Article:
We evaluated the effect of Emotionally Focused Therapy (EFT) [intervention (INT)], modified for the advanced cancer population versus standard care [control (CTL)], on marital functioning and psychosocial outcomes among distressed couples. EFT examines the ways couples process patterns of interaction, facilitating change.
Forty-two patients with metastatic cancer and their caregivers were assigned randomly to receive eight sessions of EFT delivered by one EFT-trained psychologist or standard care provided by multidisciplinary clinicians. Partners completed measures of marital functioning, depression, hopelessness, empathic caregiving (patient), and caregiver burden (caregiver) before randomization at baseline (T0), post-intervention (T1), and 3-month post-intervention (T2). Data were analyzed using three-way analyses of covariance; main effects were treatment, patient status, and sex. Multilevel modeling was also employed.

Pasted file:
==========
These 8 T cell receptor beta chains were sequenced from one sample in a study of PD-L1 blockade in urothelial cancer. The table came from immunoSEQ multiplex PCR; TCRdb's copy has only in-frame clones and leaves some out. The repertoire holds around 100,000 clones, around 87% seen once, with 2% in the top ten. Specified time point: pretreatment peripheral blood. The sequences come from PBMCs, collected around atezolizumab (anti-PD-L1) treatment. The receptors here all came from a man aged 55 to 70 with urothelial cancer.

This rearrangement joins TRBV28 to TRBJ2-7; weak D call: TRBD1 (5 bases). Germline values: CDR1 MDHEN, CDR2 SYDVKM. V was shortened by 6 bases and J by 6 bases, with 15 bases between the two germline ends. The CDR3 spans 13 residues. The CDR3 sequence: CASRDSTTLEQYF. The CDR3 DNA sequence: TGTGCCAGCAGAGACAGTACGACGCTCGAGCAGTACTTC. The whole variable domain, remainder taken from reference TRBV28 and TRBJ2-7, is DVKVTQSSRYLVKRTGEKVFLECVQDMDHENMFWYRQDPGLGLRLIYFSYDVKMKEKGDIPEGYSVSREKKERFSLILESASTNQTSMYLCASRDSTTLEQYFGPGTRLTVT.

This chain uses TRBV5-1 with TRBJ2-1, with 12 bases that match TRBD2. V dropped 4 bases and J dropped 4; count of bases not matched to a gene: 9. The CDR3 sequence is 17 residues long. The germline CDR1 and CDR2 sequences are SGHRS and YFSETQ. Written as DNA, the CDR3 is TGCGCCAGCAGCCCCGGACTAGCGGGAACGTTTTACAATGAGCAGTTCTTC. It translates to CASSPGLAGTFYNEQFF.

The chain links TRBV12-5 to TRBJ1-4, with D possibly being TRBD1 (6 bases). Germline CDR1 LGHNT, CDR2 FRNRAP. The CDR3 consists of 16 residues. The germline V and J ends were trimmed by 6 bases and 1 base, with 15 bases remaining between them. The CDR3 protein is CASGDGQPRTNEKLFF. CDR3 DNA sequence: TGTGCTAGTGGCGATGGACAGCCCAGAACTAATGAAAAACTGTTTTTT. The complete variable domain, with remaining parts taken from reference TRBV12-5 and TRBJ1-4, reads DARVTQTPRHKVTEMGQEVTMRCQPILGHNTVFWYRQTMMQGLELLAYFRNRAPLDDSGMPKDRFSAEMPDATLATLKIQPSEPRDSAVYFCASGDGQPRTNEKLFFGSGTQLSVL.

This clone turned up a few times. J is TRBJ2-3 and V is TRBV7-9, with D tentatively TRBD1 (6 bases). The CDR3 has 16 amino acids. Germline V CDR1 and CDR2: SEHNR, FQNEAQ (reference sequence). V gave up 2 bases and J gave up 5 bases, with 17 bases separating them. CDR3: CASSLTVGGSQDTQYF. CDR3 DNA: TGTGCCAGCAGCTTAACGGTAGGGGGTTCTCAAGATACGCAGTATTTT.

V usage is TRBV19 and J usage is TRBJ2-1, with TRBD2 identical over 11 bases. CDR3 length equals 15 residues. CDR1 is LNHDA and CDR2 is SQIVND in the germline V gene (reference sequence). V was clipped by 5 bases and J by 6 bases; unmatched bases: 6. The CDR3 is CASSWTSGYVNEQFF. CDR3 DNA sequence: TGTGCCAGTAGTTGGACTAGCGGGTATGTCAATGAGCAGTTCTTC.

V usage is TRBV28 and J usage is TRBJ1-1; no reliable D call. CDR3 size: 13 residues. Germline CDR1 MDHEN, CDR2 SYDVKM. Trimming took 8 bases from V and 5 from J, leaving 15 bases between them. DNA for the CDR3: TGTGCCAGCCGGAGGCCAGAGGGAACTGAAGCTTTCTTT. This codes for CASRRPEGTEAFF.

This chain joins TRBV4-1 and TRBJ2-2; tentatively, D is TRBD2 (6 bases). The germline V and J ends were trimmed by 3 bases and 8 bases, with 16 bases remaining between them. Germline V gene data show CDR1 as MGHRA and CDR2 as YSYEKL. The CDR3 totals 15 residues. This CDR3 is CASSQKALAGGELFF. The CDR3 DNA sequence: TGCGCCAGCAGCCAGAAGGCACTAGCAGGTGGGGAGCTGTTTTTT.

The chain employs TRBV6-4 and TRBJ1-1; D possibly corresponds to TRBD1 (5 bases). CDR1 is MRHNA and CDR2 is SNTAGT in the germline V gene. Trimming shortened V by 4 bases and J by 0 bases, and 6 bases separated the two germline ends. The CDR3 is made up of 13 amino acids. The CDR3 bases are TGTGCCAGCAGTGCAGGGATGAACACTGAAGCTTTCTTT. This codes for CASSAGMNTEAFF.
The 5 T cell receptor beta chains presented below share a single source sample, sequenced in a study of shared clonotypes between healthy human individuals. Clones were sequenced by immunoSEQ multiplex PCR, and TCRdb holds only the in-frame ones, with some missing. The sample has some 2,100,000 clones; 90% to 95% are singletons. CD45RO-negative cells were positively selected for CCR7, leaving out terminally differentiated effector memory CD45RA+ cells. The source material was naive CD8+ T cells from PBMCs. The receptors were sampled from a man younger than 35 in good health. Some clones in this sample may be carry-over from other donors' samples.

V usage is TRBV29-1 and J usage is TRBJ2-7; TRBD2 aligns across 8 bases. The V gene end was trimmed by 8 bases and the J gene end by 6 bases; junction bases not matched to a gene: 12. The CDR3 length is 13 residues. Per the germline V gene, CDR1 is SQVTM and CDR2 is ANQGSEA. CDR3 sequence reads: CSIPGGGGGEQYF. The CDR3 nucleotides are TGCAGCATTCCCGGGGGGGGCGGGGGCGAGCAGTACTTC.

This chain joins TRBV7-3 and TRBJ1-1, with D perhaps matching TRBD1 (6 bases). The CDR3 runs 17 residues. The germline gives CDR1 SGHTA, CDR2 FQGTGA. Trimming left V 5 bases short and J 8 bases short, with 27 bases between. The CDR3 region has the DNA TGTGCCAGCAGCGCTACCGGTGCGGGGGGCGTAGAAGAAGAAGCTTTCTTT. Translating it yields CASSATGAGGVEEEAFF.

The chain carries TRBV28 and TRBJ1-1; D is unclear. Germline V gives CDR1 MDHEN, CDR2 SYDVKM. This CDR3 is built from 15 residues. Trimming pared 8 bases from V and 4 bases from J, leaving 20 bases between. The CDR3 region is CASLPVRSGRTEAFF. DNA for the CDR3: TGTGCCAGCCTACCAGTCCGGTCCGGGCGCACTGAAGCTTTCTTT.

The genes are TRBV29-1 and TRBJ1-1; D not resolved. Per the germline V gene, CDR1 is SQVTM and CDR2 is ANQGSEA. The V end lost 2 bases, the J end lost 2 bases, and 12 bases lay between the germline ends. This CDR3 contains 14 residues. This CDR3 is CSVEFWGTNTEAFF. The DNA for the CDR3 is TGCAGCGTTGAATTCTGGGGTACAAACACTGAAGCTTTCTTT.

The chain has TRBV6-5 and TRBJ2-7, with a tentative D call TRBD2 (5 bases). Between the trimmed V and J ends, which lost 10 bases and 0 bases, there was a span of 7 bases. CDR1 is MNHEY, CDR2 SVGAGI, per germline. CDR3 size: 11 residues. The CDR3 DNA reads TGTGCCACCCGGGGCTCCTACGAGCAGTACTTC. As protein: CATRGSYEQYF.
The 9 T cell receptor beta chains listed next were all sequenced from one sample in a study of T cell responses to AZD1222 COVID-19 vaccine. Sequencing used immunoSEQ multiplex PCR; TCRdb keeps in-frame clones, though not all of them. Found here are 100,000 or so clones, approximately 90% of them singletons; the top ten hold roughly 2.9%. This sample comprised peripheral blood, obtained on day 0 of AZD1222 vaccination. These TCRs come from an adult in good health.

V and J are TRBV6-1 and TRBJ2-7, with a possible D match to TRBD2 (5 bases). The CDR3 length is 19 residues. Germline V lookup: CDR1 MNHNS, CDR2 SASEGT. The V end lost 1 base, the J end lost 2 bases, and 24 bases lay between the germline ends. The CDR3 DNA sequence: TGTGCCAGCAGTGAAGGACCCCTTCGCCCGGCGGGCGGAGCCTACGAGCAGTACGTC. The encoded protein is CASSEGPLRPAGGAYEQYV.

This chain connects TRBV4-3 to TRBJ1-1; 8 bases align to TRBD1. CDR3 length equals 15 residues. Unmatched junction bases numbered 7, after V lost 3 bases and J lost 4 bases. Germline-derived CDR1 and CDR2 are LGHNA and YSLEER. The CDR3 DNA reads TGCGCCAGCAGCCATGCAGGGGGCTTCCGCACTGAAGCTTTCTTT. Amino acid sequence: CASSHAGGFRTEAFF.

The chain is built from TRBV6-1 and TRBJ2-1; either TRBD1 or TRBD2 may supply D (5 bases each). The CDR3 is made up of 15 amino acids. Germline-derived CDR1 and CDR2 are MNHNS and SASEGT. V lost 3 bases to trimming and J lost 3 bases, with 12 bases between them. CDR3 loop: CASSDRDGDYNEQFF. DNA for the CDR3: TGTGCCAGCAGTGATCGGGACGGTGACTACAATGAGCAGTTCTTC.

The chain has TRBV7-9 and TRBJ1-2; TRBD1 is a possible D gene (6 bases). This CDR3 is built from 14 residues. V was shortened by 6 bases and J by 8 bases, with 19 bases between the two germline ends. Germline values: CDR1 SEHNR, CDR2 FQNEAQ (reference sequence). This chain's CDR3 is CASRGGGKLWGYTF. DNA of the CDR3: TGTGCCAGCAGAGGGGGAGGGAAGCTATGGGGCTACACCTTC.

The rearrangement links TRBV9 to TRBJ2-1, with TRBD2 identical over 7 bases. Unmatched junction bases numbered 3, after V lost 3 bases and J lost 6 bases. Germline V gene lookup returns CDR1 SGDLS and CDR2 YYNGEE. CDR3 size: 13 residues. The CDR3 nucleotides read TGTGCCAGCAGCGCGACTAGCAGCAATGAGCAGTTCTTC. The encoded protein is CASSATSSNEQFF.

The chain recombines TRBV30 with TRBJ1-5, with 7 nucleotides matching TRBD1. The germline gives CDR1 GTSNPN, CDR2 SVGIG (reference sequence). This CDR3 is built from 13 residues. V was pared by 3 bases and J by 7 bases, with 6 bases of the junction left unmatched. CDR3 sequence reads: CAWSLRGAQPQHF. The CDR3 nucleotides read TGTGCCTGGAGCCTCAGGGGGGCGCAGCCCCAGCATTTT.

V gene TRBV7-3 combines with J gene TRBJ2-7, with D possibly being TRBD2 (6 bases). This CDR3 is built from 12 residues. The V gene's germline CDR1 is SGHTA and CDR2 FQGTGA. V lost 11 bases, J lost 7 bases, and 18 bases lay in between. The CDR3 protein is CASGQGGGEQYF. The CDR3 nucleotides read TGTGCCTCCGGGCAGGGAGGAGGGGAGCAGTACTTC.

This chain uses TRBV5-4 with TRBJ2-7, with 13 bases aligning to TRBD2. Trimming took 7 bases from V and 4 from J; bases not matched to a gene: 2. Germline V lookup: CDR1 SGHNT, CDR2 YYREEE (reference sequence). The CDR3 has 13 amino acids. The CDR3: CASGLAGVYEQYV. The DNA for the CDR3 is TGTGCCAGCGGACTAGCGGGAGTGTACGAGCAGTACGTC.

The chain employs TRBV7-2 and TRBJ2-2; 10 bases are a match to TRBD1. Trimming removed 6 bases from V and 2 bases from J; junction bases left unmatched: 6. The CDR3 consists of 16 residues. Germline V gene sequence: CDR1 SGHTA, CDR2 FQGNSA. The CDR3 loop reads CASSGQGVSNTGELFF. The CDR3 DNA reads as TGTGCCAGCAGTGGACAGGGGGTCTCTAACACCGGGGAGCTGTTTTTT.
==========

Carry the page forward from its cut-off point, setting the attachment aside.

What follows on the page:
At T1, INT group led to significant improvement in marital functioning (p = 0.0001) and patients' experience of caregiver empathic care (p = 0.02) versus CTL group. Effect sizes for these differences were in the large range (d = 1.00). In both groups, patients showed a marginally higher mean score for marital functioning compared with caregivers [INT: M = 56.3, standard deviation (SD) = 4.6 vs M = 54.3, SD = 4.5; CTL group: M = 43.4, SD = 10.3 vs M = 42.4, SD = 6.8, respectively]. At T2, results were maintained.
The effectiveness of and adherence to the EFT couple intervention for patients facing advanced cancer were demonstrated in this study. Larger randomized control trials are needed to confirm these findings. Qualitative studies may help to further understand the mechanism by which such an intervention may act.